By Bridie Beamish
I come from a big soccer family. While some fathers taught their kids to throw footballs, mine taught me how to score goals. While some families will spend their Thanksgiving watching football, I will spend this one anticipating the World Cup. Though the tournament is typically an event largely supported and loved by my family, this year things look a little different. as the International Federation of Association Football (FIFA) has made it abundantly clear that it cares more about profit and entertainment than morality and human rights.
FIFA selected Qatar, located in the Middle East, for this year’s World Cup, and that selection concerns many. Qatar criminalizes same-sex relationships, underpays and abuses migrant workers, discriminates against women, and hinders people’s freedom. By choosing Qatar, a country known for its lack of human rights, FIFA has prioritized money over human welfare.
The death of more than 6,500 migrant laborers during the construction of the World Cup’s 200 billion-dollar infrastructure exemplifies the nation’s abuse and disregard for marginalized groups. It is unfathomable how FIFA allowed the profit and support of hosting the World Cup to go to a country that let thousands die while creating the event’s infrastructure. As the Guardian estimated that Qatar spent more than 200 million dollars on its bid to host the sporting event, FIFA’s desire for money proves to be more significant than their morals.
Jerome Valcke, FIFA’s secretary general, declared that he actually prefers to work with countries that have a lack of democracy: “I will say something which is crazy, but less democracy is sometimes better for organizing a World Cup…when you have a very strong head of state who can decide…that is easier for us organizers.” Valcke’s assertion is a prime example of FIFA’s greed, as the company puts comfort and ease above what is morally right.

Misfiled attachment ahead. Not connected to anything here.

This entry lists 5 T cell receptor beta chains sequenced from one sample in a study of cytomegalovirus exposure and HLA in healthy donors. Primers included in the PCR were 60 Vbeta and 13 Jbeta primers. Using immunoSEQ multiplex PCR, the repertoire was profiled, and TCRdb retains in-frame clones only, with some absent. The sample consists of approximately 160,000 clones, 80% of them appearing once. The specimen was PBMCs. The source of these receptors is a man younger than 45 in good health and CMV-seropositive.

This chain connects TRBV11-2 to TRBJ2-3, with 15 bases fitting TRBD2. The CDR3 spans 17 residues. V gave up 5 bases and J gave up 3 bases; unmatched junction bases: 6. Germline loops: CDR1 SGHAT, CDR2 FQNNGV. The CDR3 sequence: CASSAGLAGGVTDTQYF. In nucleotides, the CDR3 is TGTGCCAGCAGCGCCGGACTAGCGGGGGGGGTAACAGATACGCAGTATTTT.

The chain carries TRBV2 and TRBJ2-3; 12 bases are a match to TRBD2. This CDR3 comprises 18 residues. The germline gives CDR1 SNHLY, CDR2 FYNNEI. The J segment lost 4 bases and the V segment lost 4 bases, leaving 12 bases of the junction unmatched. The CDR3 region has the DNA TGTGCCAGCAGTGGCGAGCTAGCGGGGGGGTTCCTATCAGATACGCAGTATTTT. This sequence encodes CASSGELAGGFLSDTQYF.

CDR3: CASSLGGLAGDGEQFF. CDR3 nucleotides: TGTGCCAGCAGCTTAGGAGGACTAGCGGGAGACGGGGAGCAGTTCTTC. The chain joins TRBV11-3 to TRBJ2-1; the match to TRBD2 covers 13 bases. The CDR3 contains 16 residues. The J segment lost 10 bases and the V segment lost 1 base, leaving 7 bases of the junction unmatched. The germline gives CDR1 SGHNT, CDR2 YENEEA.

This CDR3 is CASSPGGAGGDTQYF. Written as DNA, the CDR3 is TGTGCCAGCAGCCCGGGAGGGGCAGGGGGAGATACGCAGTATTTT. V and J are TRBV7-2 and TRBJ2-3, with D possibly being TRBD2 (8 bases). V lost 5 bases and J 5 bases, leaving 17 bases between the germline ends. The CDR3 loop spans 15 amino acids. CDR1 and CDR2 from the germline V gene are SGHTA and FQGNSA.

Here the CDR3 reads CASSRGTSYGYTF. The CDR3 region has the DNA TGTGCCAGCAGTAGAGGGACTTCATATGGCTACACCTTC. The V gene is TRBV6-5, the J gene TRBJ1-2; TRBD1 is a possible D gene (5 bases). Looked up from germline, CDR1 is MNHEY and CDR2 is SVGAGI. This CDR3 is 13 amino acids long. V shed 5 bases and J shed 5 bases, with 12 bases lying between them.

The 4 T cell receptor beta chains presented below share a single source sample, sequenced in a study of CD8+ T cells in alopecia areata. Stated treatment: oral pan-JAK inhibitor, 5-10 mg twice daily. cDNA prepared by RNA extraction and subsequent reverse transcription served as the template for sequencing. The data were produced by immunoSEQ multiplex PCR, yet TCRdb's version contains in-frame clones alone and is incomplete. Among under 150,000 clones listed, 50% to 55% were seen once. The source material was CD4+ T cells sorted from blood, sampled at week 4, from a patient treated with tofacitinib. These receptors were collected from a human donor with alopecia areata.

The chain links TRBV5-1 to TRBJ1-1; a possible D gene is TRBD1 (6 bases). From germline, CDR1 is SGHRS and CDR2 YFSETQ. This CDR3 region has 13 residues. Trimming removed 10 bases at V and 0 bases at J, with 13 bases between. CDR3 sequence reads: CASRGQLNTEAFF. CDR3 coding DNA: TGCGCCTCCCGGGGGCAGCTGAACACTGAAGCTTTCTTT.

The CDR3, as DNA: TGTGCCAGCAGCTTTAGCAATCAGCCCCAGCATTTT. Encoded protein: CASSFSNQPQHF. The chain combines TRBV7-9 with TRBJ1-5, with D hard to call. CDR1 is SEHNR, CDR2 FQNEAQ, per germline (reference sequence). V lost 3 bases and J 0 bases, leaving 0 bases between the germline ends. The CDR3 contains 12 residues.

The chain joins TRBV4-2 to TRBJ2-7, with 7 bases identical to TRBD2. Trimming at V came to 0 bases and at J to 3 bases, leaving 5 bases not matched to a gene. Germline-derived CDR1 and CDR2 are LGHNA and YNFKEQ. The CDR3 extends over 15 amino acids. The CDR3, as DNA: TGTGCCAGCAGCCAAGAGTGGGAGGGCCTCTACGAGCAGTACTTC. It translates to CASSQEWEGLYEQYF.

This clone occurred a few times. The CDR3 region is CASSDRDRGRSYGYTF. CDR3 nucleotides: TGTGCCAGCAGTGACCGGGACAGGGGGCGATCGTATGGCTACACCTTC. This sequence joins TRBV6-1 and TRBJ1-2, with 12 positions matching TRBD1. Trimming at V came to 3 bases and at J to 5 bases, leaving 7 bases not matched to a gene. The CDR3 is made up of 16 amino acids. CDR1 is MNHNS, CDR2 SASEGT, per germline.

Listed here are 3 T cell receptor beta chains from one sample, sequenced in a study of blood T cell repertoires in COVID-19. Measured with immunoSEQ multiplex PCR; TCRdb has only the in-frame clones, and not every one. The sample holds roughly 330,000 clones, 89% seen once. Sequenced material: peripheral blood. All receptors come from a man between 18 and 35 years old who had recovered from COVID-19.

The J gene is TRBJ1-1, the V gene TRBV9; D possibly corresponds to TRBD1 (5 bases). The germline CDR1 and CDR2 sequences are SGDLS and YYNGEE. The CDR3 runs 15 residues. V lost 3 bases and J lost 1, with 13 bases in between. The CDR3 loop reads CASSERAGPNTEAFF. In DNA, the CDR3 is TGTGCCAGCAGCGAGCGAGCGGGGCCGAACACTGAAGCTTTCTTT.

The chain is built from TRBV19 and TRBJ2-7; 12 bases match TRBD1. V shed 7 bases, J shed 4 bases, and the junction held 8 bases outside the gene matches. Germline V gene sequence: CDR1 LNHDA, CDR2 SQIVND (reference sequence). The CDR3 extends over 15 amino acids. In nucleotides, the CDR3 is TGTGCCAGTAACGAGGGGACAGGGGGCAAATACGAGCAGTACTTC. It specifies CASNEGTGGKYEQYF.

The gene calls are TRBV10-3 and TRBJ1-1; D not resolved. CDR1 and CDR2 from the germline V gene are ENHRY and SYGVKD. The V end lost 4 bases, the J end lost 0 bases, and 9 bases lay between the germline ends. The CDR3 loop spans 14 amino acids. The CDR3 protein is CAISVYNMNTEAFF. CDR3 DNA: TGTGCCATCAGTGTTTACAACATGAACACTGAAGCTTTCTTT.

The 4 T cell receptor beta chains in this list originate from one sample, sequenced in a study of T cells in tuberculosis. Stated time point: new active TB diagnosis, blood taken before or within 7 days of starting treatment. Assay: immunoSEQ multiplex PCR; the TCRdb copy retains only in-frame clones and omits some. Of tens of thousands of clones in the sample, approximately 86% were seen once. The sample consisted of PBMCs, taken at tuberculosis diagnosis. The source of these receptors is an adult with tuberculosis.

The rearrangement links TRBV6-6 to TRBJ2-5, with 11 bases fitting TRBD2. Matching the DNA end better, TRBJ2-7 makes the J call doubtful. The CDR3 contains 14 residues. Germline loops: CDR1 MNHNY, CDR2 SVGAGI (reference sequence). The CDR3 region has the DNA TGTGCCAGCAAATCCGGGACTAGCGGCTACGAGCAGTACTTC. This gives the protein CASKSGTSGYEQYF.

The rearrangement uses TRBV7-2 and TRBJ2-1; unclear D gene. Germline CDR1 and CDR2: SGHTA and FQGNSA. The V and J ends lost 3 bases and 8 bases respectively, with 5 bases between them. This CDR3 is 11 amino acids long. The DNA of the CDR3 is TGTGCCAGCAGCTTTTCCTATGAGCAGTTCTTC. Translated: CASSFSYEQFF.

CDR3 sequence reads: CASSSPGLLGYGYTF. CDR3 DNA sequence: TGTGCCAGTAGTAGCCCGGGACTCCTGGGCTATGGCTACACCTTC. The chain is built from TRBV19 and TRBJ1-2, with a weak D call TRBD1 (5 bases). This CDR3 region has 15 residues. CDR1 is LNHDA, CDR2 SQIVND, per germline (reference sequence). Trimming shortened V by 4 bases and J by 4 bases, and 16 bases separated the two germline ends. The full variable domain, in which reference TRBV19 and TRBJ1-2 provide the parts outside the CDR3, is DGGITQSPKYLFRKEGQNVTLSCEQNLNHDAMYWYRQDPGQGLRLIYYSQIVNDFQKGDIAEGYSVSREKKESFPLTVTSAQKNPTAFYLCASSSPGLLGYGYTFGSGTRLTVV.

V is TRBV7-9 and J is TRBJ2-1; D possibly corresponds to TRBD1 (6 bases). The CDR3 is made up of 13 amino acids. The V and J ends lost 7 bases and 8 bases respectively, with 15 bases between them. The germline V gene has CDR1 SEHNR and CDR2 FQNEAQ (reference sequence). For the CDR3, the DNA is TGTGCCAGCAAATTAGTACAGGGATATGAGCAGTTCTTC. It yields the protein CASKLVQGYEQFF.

FIFA president Gianni Infantino also dared to implore the 32 nations participating in this year’s match to “focus on the football” and “not allow football to be dragged into every ideological or political battle that exists.” How can he so easily urge society to acquiesce to human rights abuse? As a straight and wealthy man, Infantino has no right to ask the public simply to turn a blind eye to Qatar’s abuse that oppresses minorities’ natural rights. As someone unaffected by the nation’s views, Infantino and his organization demonstrate overwhelming privilege and greed, allowing them to work so calmly with a government that mistreats numerous marginalized communities.
Further corroboration of Qatar’s corruption comes from the fact that the nation is now paying soccer fans to attend the World Cup, share positive messages about Qatar on social media, and respond to posts criticizing the country. It is abominable that Qatar uses bribery and entertainment to cover up its human rights record and sweep its problematic laws under the rug.
It is vital that fans show their disapproval of Qatar’s government and FIFA. Wearing new jerseys to honor the migrant workers who died during the tournament’s construction, Denmark highlights how essential it is to pay respect to marginalized groups and ensure entertainment does not overshadow the maltreatment of these groups. While watching the World Cup this year, don’t be ignorant – stay aware of the fact that this year’s event is about so much more than soccer.
(Sources: ESPN, NY Times, The Guardian)
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